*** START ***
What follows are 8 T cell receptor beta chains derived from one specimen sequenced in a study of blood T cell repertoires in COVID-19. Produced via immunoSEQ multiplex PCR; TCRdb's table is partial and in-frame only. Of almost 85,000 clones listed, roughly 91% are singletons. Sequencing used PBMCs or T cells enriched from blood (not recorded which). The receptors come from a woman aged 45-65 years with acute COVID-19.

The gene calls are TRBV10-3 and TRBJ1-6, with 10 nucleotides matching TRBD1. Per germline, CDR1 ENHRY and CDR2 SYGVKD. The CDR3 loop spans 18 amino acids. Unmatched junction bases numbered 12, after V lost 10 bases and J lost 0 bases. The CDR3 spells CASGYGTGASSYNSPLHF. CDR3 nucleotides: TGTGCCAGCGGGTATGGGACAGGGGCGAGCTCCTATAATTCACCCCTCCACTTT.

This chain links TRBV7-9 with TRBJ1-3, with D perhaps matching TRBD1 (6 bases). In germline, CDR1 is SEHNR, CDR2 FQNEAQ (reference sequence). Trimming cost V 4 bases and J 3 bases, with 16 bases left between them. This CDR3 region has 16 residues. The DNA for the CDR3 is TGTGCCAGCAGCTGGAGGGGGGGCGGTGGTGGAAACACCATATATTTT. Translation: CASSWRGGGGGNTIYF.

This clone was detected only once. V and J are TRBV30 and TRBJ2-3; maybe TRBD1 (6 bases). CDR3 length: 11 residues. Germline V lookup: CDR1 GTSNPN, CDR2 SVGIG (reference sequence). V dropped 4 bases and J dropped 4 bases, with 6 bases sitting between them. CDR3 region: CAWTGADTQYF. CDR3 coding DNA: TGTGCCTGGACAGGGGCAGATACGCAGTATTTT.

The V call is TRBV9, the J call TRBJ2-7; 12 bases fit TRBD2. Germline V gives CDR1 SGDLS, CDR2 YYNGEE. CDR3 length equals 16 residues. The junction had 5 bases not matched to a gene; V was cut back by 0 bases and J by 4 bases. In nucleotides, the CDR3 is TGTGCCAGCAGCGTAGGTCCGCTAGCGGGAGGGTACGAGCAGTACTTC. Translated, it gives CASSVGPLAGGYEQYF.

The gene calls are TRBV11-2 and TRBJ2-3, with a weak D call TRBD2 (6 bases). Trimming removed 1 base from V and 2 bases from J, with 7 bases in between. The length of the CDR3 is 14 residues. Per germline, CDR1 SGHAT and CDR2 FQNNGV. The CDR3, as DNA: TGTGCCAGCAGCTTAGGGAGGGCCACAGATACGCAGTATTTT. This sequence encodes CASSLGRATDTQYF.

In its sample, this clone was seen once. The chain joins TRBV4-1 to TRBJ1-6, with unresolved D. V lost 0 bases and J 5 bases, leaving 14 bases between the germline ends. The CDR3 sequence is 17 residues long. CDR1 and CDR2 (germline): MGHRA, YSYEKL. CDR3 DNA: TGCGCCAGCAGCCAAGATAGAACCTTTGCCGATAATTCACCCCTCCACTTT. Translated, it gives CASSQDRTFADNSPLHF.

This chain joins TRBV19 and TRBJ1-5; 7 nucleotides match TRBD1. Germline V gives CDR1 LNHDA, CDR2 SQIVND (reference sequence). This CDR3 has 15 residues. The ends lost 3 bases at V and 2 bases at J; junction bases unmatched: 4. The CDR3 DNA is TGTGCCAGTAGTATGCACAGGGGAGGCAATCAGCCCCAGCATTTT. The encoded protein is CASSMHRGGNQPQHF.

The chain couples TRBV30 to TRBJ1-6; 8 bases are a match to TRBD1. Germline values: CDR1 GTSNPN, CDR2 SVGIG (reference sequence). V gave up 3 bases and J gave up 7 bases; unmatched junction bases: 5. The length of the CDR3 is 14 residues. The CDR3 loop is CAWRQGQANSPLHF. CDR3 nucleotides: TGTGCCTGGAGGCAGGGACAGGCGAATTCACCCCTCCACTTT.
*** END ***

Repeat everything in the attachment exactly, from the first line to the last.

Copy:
What follows are 8 T cell receptor beta chains derived from one specimen sequenced in a study of blood T cell repertoires in COVID-19. Produced via immunoSEQ multiplex PCR; TCRdb's table is partial and in-frame only. Of almost 85,000 clones listed, roughly 91% are singletons. Sequencing used PBMCs or T cells enriched from blood (not recorded which). The receptors come from a woman aged 45-65 years with acute COVID-19.

The gene calls are TRBV10-3 and TRBJ1-6, with 10 nucleotides matching TRBD1. Per germline, CDR1 ENHRY and CDR2 SYGVKD. The CDR3 loop spans 18 amino acids. Unmatched junction bases numbered 12, after V lost 10 bases and J lost 0 bases. The CDR3 spells CASGYGTGASSYNSPLHF. CDR3 nucleotides: TGTGCCAGCGGGTATGGGACAGGGGCGAGCTCCTATAATTCACCCCTCCACTTT.

This chain links TRBV7-9 with TRBJ1-3, with D perhaps matching TRBD1 (6 bases). In germline, CDR1 is SEHNR, CDR2 FQNEAQ (reference sequence). Trimming cost V 4 bases and J 3 bases, with 16 bases left between them. This CDR3 region has 16 residues. The DNA for the CDR3 is TGTGCCAGCAGCTGGAGGGGGGGCGGTGGTGGAAACACCATATATTTT. Translation: CASSWRGGGGGNTIYF.

This clone was detected only once. V and J are TRBV30 and TRBJ2-3; maybe TRBD1 (6 bases). CDR3 length: 11 residues. Germline V lookup: CDR1 GTSNPN, CDR2 SVGIG (reference sequence). V dropped 4 bases and J dropped 4 bases, with 6 bases sitting between them. CDR3 region: CAWTGADTQYF. CDR3 coding DNA: TGTGCCTGGACAGGGGCAGATACGCAGTATTTT.

The V call is TRBV9, the J call TRBJ2-7; 12 bases fit TRBD2. Germline V gives CDR1 SGDLS, CDR2 YYNGEE. CDR3 length equals 16 residues. The junction had 5 bases not matched to a gene; V was cut back by 0 bases and J by 4 bases. In nucleotides, the CDR3 is TGTGCCAGCAGCGTAGGTCCGCTAGCGGGAGGGTACGAGCAGTACTTC. Translated, it gives CASSVGPLAGGYEQYF.

The gene calls are TRBV11-2 and TRBJ2-3, with a weak D call TRBD2 (6 bases). Trimming removed 1 base from V and 2 bases from J, with 7 bases in between. The length of the CDR3 is 14 residues. Per germline, CDR1 SGHAT and CDR2 FQNNGV. The CDR3, as DNA: TGTGCCAGCAGCTTAGGGAGGGCCACAGATACGCAGTATTTT. This sequence encodes CASSLGRATDTQYF.

In its sample, this clone was seen once. The chain joins TRBV4-1 to TRBJ1-6, with unresolved D. V lost 0 bases and J 5 bases, leaving 14 bases between the germline ends. The CDR3 sequence is 17 residues long. CDR1 and CDR2 (germline): MGHRA, YSYEKL. CDR3 DNA: TGCGCCAGCAGCCAAGATAGAACCTTTGCCGATAATTCACCCCTCCACTTT. Translated, it gives CASSQDRTFADNSPLHF.

This chain joins TRBV19 and TRBJ1-5; 7 nucleotides match TRBD1. Germline V gives CDR1 LNHDA, CDR2 SQIVND (reference sequence). This CDR3 has 15 residues. The ends lost 3 bases at V and 2 bases at J; junction bases unmatched: 4. The CDR3 DNA is TGTGCCAGTAGTATGCACAGGGGAGGCAATCAGCCCCAGCATTTT. The encoded protein is CASSMHRGGNQPQHF.

The chain couples TRBV30 to TRBJ1-6; 8 bases are a match to TRBD1. Germline values: CDR1 GTSNPN, CDR2 SVGIG (reference sequence). V gave up 3 bases and J gave up 7 bases; unmatched junction bases: 5. The length of the CDR3 is 14 residues. The CDR3 loop is CAWRQGQANSPLHF. CDR3 nucleotides: TGTGCCTGGAGGCAGGGACAGGCGAATTCACCCCTCCACTTT.